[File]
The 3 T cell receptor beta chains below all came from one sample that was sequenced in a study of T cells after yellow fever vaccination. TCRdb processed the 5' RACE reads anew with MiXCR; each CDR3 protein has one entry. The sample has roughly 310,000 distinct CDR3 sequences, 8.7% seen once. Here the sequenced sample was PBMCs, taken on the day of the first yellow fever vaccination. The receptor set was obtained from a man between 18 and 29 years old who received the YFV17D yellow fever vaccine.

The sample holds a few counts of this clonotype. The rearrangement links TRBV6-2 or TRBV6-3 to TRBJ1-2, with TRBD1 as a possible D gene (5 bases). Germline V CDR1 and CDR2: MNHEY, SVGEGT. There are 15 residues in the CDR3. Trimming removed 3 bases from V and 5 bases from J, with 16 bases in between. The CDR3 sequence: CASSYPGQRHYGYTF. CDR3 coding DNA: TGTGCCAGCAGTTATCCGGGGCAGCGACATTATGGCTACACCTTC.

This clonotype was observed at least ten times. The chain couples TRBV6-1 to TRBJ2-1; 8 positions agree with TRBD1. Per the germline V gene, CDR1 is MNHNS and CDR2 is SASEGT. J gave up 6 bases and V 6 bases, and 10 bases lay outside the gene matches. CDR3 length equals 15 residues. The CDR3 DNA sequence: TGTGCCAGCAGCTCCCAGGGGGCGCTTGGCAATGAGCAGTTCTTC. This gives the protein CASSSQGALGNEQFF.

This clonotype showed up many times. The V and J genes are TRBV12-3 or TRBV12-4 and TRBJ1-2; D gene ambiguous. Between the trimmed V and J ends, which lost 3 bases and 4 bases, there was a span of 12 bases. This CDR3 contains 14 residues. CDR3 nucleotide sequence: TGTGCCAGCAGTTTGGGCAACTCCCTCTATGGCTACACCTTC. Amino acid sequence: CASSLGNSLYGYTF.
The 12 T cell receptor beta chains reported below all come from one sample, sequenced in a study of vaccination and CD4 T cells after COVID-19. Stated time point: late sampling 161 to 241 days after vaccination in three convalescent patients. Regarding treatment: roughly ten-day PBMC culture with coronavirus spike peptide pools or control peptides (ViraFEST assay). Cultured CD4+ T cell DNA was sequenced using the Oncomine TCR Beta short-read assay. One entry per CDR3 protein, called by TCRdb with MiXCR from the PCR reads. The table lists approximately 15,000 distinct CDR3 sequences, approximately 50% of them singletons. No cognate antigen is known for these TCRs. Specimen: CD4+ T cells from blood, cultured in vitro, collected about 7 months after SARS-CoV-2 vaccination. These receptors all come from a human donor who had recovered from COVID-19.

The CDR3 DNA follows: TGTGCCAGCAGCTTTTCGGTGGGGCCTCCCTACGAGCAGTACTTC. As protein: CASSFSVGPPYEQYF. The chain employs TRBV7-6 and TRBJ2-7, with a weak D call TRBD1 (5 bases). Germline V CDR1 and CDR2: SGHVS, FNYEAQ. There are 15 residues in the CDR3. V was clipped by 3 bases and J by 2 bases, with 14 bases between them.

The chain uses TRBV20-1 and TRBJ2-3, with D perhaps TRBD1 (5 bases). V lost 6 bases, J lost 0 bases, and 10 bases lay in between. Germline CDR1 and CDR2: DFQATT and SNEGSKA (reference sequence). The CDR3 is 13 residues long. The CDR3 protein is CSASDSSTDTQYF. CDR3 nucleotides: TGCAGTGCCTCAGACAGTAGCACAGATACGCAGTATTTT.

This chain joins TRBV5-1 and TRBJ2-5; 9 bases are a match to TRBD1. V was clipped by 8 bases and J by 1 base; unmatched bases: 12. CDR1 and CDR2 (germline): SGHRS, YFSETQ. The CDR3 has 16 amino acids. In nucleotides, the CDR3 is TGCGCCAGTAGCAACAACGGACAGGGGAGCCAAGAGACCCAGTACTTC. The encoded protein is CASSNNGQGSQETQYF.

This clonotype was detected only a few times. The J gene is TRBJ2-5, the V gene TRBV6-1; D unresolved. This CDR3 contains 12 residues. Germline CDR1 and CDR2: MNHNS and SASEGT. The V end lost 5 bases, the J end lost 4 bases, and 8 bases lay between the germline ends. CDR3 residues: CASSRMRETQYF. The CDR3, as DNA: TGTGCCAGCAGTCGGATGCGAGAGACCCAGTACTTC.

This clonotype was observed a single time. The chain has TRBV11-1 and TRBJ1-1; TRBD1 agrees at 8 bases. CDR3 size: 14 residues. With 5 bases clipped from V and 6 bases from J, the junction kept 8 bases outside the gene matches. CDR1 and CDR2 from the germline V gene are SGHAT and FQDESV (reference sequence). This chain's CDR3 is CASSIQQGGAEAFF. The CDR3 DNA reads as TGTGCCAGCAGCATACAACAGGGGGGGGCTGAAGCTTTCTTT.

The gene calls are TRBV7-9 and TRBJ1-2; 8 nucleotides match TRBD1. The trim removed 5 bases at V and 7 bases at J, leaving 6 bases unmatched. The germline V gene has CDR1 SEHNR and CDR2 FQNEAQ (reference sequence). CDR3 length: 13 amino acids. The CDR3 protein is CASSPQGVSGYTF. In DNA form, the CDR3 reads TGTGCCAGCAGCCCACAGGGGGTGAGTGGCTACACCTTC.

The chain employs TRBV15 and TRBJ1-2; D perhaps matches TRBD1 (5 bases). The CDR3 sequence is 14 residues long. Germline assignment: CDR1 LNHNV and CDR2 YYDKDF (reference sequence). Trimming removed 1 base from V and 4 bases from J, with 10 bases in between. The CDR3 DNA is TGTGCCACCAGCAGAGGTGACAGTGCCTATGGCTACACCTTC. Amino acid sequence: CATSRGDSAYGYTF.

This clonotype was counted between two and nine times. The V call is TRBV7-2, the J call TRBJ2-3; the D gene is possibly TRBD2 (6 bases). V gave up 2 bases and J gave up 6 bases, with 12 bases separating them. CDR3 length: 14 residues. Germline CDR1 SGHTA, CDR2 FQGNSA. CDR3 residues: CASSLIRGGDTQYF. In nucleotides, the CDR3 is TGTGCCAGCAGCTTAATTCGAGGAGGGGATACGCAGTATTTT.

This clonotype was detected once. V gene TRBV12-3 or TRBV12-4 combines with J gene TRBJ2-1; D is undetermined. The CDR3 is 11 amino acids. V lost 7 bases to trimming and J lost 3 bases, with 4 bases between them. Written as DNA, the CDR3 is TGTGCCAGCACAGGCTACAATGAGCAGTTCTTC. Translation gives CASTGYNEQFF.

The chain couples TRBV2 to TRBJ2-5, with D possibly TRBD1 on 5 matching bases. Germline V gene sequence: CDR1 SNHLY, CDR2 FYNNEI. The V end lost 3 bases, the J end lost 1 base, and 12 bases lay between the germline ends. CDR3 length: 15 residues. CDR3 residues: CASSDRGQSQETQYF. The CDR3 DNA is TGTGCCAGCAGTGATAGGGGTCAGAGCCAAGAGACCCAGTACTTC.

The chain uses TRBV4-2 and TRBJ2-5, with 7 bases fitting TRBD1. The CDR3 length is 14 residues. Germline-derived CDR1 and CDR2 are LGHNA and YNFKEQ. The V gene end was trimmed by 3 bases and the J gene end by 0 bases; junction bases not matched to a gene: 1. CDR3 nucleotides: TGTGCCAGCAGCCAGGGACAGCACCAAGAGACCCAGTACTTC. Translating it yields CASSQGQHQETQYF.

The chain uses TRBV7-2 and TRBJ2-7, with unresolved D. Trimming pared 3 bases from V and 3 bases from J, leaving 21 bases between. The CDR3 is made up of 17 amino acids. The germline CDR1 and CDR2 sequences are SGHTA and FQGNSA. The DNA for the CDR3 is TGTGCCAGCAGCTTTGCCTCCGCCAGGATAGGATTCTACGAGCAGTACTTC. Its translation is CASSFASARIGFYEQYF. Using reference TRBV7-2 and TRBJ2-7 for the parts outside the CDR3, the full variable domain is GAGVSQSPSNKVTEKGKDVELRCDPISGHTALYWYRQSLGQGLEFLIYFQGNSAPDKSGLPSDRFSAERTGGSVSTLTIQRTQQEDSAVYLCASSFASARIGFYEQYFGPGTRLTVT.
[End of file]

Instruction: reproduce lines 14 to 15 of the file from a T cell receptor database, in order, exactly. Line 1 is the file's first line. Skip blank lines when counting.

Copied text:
This clonotype was detected once. V gene TRBV12-3 or TRBV12-4 combines with J gene TRBJ2-1; D is undetermined. The CDR3 is 11 amino acids. V lost 7 bases to trimming and J lost 3 bases, with 4 bases between them. Written as DNA, the CDR3 is TGTGCCAGCACAGGCTACAATGAGCAGTTCTTC. Translation gives CASTGYNEQFF.

The chain couples TRBV2 to TRBJ2-5, with D possibly TRBD1 on 5 matching bases. Germline V gene sequence: CDR1 SNHLY, CDR2 FYNNEI. The V end lost 3 bases, the J end lost 1 base, and 12 bases lay between the germline ends. CDR3 length: 15 residues. CDR3 residues: CASSDRGQSQETQYF. The CDR3 DNA is TGTGCCAGCAGTGATAGGGGTCAGAGCCAAGAGACCCAGTACTTC.